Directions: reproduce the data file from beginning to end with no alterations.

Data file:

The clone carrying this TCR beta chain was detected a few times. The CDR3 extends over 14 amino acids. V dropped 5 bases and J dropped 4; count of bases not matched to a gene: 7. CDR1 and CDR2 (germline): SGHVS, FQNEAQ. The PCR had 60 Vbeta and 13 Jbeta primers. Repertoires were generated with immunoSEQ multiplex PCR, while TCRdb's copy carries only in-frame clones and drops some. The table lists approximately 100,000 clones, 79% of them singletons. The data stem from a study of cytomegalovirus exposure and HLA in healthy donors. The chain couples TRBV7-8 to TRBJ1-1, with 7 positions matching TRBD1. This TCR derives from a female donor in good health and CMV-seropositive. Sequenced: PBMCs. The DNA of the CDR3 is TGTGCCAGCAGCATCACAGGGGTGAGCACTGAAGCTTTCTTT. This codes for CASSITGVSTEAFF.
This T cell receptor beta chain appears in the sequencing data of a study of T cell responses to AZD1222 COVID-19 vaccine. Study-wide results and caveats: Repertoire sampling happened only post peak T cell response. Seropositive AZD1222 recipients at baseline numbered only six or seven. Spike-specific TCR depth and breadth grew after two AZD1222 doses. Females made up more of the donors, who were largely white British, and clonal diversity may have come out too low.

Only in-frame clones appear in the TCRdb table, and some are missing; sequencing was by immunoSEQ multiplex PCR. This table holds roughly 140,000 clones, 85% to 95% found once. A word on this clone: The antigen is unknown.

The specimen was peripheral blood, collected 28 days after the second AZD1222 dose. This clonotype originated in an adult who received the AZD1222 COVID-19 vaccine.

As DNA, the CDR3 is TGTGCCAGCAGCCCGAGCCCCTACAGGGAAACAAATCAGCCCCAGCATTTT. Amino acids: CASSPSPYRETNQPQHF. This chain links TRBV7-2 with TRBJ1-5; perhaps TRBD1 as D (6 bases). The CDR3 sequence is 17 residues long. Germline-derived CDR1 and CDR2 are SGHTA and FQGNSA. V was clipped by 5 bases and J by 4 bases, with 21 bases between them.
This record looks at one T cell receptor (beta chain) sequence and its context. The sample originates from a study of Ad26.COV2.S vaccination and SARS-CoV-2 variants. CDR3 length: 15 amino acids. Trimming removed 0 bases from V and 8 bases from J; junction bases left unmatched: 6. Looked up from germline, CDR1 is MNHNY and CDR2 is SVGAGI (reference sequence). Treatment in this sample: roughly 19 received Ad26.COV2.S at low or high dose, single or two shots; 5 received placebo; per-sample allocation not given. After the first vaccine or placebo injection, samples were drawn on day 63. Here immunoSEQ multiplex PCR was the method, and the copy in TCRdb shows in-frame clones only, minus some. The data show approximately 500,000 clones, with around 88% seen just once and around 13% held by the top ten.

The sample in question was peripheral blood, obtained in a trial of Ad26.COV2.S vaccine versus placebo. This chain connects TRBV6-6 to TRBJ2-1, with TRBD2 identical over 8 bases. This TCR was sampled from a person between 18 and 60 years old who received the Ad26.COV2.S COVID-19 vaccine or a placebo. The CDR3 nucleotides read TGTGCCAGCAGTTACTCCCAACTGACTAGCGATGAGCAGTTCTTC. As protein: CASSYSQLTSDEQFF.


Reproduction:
The clone carrying this TCR beta chain was detected a few times. The CDR3 extends over 14 amino acids. V dropped 5 bases and J dropped 4; count of bases not matched to a gene: 7. CDR1 and CDR2 (germline): SGHVS, FQNEAQ. The PCR had 60 Vbeta and 13 Jbeta primers. Repertoires were generated with immunoSEQ multiplex PCR, while TCRdb's copy carries only in-frame clones and drops some. The table lists approximately 100,000 clones, 79% of them singletons. The data stem from a study of cytomegalovirus exposure and HLA in healthy donors. The chain couples TRBV7-8 to TRBJ1-1, with 7 positions matching TRBD1. This TCR derives from a female donor in good health and CMV-seropositive. Sequenced: PBMCs. The DNA of the CDR3 is TGTGCCAGCAGCATCACAGGGGTGAGCACTGAAGCTTTCTTT. This codes for CASSITGVSTEAFF.
This T cell receptor beta chain appears in the sequencing data of a study of T cell responses to AZD1222 COVID-19 vaccine. Study-wide results and caveats: Repertoire sampling happened only post peak T cell response. Seropositive AZD1222 recipients at baseline numbered only six or seven. Spike-specific TCR depth and breadth grew after two AZD1222 doses. Females made up more of the donors, who were largely white British, and clonal diversity may have come out too low.

Only in-frame clones appear in the TCRdb table, and some are missing; sequencing was by immunoSEQ multiplex PCR. This table holds roughly 140,000 clones, 85% to 95% found once. A word on this clone: The antigen is unknown.

The specimen was peripheral blood, collected 28 days after the second AZD1222 dose. This clonotype originated in an adult who received the AZD1222 COVID-19 vaccine.

As DNA, the CDR3 is TGTGCCAGCAGCCCGAGCCCCTACAGGGAAACAAATCAGCCCCAGCATTTT. Amino acids: CASSPSPYRETNQPQHF. This chain links TRBV7-2 with TRBJ1-5; perhaps TRBD1 as D (6 bases). The CDR3 sequence is 17 residues long. Germline-derived CDR1 and CDR2 are SGHTA and FQGNSA. V was clipped by 5 bases and J by 4 bases, with 21 bases between them.
This record looks at one T cell receptor (beta chain) sequence and its context. The sample originates from a study of Ad26.COV2.S vaccination and SARS-CoV-2 variants. CDR3 length: 15 amino acids. Trimming removed 0 bases from V and 8 bases from J; junction bases left unmatched: 6. Looked up from germline, CDR1 is MNHNY and CDR2 is SVGAGI (reference sequence). Treatment in this sample: roughly 19 received Ad26.COV2.S at low or high dose, single or two shots; 5 received placebo; per-sample allocation not given. After the first vaccine or placebo injection, samples were drawn on day 63. Here immunoSEQ multiplex PCR was the method, and the copy in TCRdb shows in-frame clones only, minus some. The data show approximately 500,000 clones, with around 88% seen just once and around 13% held by the top ten.

The sample in question was peripheral blood, obtained in a trial of Ad26.COV2.S vaccine versus placebo. This chain connects TRBV6-6 to TRBJ2-1, with TRBD2 identical over 8 bases. This TCR was sampled from a person between 18 and 60 years old who received the Ad26.COV2.S COVID-19 vaccine or a placebo. The CDR3 nucleotides read TGTGCCAGCAGTTACTCCCAACTGACTAGCGATGAGCAGTTCTTC. As protein: CASSYSQLTSDEQFF.